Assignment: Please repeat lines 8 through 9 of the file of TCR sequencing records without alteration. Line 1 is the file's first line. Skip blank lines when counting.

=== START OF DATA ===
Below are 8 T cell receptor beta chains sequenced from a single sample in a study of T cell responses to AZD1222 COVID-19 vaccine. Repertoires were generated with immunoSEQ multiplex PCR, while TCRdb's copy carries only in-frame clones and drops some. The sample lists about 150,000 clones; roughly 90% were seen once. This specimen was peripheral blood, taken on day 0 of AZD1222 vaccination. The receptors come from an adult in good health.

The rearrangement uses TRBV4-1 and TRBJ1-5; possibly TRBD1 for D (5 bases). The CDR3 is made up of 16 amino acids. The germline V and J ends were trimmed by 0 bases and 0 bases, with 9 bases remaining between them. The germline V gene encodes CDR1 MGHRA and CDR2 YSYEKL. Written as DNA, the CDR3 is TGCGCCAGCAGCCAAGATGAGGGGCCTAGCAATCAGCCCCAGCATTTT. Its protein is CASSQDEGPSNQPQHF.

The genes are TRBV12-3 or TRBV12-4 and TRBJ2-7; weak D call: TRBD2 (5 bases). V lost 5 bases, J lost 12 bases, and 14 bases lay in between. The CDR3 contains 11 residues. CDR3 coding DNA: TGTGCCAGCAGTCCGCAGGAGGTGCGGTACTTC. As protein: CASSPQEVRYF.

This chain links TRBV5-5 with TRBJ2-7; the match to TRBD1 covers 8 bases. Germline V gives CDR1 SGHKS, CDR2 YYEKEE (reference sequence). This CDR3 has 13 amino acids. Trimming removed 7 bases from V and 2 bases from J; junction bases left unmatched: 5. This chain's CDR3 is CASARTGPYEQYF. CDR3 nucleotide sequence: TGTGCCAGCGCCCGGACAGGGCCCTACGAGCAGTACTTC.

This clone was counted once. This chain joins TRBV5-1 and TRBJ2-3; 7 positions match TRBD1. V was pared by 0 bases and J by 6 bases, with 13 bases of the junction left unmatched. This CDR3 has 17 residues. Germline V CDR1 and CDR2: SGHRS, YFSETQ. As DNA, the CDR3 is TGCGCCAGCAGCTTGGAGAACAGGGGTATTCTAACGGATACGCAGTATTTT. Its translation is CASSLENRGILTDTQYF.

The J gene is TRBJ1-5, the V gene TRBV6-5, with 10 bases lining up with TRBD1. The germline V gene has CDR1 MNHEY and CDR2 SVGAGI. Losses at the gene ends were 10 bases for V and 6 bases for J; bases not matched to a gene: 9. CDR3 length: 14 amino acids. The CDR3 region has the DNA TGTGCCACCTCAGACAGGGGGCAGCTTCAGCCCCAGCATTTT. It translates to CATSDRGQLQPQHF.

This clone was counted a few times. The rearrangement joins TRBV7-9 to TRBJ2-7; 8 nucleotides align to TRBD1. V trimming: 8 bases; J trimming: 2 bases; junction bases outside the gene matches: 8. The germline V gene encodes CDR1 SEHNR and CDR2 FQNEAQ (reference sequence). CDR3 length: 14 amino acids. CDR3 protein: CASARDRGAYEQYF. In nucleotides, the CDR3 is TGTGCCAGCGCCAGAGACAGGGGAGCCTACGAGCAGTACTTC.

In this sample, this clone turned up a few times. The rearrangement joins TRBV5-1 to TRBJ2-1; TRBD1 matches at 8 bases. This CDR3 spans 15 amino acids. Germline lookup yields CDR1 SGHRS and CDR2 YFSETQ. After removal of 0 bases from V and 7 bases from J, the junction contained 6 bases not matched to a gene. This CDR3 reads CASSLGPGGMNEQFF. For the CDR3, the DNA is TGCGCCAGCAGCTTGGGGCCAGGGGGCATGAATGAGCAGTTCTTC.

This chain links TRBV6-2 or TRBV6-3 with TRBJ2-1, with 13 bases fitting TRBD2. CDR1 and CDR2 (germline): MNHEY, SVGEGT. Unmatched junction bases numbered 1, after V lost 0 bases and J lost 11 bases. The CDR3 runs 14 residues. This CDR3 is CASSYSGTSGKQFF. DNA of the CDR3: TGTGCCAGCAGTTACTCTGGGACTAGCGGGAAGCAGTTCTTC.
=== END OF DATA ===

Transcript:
In this sample, this clone turned up a few times. The rearrangement joins TRBV5-1 to TRBJ2-1; TRBD1 matches at 8 bases. This CDR3 spans 15 amino acids. Germline lookup yields CDR1 SGHRS and CDR2 YFSETQ. After removal of 0 bases from V and 7 bases from J, the junction contained 6 bases not matched to a gene. This CDR3 reads CASSLGPGGMNEQFF. For the CDR3, the DNA is TGCGCCAGCAGCTTGGGGCCAGGGGGCATGAATGAGCAGTTCTTC.

This chain links TRBV6-2 or TRBV6-3 with TRBJ2-1, with 13 bases fitting TRBD2. CDR1 and CDR2 (germline): MNHEY, SVGEGT. Unmatched junction bases numbered 1, after V lost 0 bases and J lost 11 bases. The CDR3 runs 14 residues. This CDR3 is CASSYSGTSGKQFF. DNA of the CDR3: TGTGCCAGCAGTTACTCTGGGACTAGCGGGAAGCAGTTCTTC.